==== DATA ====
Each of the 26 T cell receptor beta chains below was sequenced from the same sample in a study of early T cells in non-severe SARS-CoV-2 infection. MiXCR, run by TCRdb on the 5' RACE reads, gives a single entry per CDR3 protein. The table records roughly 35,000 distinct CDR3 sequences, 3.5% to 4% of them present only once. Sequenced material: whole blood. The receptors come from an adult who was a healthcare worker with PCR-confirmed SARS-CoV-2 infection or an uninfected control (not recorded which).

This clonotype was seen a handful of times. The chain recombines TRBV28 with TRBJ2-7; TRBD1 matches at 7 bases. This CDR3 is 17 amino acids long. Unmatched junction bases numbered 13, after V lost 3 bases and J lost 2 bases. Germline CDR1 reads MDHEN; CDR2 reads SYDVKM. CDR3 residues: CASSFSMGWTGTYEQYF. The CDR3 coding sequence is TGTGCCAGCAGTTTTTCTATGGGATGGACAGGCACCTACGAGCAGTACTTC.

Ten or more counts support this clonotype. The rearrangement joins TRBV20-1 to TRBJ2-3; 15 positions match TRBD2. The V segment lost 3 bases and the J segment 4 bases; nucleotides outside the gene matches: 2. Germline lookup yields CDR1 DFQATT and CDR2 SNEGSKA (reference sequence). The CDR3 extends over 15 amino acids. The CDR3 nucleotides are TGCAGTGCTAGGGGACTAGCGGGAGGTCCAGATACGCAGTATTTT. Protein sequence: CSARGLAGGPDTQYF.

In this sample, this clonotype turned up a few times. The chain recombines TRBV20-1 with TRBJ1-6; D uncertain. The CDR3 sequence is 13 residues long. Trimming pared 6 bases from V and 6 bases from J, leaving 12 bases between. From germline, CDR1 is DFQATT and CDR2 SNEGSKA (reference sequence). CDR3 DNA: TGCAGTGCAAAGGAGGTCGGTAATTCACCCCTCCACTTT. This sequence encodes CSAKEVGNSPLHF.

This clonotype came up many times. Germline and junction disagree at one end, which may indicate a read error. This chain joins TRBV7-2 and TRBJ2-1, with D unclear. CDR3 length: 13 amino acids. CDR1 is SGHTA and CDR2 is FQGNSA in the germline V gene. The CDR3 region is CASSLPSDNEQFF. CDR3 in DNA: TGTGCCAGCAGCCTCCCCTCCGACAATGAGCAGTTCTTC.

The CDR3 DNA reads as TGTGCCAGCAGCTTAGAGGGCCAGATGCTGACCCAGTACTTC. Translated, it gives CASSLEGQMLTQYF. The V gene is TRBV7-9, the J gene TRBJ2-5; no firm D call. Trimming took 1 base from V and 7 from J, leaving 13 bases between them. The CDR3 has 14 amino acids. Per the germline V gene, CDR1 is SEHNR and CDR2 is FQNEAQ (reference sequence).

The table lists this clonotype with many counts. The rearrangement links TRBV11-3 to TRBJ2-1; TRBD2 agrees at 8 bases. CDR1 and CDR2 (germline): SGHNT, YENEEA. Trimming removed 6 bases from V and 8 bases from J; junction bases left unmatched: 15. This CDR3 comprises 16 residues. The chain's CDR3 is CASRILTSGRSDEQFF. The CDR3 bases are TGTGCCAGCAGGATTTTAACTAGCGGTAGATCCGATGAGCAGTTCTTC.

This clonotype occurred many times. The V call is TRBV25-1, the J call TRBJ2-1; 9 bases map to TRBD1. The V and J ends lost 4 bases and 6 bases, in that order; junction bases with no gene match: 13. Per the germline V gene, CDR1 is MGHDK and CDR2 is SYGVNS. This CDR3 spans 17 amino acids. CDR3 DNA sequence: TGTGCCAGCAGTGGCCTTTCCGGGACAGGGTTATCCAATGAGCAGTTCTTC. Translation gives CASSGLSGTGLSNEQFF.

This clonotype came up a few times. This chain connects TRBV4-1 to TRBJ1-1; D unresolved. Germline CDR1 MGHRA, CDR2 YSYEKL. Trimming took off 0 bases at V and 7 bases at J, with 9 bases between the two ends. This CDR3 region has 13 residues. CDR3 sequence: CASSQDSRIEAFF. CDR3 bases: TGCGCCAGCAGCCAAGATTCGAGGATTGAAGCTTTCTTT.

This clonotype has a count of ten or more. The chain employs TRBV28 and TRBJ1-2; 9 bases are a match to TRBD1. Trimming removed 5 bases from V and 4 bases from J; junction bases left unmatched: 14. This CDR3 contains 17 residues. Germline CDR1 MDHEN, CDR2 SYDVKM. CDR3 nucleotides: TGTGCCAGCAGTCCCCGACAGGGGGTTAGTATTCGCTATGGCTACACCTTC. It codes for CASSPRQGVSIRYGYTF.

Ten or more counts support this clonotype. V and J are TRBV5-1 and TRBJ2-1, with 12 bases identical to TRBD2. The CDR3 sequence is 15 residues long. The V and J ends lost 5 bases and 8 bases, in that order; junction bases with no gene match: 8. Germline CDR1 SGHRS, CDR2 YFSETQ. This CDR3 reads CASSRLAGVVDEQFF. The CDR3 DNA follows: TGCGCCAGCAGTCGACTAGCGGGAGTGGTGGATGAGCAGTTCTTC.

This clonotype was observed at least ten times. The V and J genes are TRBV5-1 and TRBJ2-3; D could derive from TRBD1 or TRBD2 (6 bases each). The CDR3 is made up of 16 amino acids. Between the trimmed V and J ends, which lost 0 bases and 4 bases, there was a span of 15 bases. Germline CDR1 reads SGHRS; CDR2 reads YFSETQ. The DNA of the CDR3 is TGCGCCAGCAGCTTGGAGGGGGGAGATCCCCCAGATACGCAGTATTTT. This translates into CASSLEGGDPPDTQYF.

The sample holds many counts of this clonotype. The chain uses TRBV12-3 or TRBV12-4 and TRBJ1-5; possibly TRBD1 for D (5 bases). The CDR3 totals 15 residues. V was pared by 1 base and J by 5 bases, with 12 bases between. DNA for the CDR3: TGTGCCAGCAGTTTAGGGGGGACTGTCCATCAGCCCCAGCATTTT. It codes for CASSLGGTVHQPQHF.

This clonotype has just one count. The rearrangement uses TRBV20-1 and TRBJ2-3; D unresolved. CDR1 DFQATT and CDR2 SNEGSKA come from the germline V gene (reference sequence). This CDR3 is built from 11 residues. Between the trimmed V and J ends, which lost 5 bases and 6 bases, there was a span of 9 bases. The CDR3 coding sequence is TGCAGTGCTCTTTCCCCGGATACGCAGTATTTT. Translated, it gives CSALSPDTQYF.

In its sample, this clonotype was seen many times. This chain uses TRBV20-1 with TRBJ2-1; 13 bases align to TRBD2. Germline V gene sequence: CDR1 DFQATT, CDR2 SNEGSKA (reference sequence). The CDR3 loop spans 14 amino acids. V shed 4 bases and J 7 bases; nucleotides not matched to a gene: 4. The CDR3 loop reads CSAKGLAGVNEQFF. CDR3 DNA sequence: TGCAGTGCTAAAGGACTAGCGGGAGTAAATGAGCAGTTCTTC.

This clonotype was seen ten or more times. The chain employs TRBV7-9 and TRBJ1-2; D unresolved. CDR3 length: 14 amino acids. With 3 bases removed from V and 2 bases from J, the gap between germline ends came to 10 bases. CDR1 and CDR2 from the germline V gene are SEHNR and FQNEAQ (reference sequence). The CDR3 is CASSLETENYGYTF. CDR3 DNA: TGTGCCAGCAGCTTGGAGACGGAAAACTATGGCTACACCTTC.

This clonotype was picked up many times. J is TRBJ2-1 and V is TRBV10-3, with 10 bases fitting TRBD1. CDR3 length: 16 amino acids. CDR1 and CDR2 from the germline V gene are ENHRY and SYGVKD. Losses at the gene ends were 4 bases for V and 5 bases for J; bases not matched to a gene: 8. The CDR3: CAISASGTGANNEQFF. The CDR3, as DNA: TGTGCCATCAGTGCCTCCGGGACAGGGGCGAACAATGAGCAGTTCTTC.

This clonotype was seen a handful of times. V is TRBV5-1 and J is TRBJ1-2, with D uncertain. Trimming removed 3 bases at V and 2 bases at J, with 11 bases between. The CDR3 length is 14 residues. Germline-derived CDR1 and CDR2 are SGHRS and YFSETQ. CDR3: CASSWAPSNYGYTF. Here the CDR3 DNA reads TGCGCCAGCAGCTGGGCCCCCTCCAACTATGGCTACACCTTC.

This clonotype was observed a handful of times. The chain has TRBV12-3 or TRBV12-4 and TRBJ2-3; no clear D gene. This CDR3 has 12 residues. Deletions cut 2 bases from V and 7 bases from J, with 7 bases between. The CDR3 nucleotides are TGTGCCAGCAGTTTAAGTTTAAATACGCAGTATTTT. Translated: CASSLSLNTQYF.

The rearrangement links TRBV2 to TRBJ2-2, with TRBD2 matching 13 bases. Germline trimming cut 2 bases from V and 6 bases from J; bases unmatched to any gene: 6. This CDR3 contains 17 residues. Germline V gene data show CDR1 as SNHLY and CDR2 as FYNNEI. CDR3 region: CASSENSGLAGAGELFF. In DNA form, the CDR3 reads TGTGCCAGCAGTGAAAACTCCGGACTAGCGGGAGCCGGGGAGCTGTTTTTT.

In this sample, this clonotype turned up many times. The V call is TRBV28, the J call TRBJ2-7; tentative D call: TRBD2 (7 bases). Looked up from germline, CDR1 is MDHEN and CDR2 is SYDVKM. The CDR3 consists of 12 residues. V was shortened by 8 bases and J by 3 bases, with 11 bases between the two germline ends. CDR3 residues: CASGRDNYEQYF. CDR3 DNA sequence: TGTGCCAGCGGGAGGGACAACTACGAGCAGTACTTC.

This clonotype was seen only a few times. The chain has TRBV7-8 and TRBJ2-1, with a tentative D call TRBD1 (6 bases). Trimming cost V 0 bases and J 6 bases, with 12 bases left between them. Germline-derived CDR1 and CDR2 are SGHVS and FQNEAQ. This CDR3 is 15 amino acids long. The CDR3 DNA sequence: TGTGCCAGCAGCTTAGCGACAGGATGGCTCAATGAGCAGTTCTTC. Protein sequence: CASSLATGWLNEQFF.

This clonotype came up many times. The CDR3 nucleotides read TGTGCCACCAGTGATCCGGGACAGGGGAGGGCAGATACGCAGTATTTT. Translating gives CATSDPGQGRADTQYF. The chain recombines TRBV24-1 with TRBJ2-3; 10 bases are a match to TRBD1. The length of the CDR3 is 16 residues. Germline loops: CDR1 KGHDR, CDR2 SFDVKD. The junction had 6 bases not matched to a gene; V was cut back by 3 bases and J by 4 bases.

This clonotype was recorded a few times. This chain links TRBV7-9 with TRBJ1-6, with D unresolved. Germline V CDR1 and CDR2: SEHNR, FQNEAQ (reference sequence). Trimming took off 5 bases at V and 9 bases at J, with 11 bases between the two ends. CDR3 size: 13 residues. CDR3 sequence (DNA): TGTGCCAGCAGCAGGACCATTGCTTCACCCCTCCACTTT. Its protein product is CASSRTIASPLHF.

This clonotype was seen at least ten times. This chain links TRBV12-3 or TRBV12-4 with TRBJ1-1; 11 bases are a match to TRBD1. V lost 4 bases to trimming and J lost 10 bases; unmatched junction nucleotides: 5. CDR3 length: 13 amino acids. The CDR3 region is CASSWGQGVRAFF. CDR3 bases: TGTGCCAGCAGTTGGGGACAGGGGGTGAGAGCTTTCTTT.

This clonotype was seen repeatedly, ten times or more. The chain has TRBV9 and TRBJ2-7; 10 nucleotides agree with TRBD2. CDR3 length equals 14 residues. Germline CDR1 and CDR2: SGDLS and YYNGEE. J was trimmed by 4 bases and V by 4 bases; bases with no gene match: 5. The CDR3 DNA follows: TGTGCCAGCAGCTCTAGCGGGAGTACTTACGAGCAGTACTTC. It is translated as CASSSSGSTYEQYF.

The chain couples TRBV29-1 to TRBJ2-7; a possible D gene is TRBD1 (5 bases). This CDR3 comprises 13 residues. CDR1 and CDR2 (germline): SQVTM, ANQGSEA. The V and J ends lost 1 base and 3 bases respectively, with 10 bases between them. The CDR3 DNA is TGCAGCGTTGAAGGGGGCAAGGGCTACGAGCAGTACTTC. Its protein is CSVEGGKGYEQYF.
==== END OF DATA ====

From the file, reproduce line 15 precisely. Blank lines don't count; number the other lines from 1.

In its sample, this clonotype was seen many times. This chain uses TRBV20-1 with TRBJ2-1; 13 bases align to TRBD2. Germline V gene sequence: CDR1 DFQATT, CDR2 SNEGSKA (reference sequence). The CDR3 loop spans 14 amino acids. V shed 4 bases and J 7 bases; nucleotides not matched to a gene: 4. The CDR3 loop reads CSAKGLAGVNEQFF. CDR3 DNA sequence: TGCAGTGCTAAAGGACTAGCGGGAGTAAATGAGCAGTTCTTC.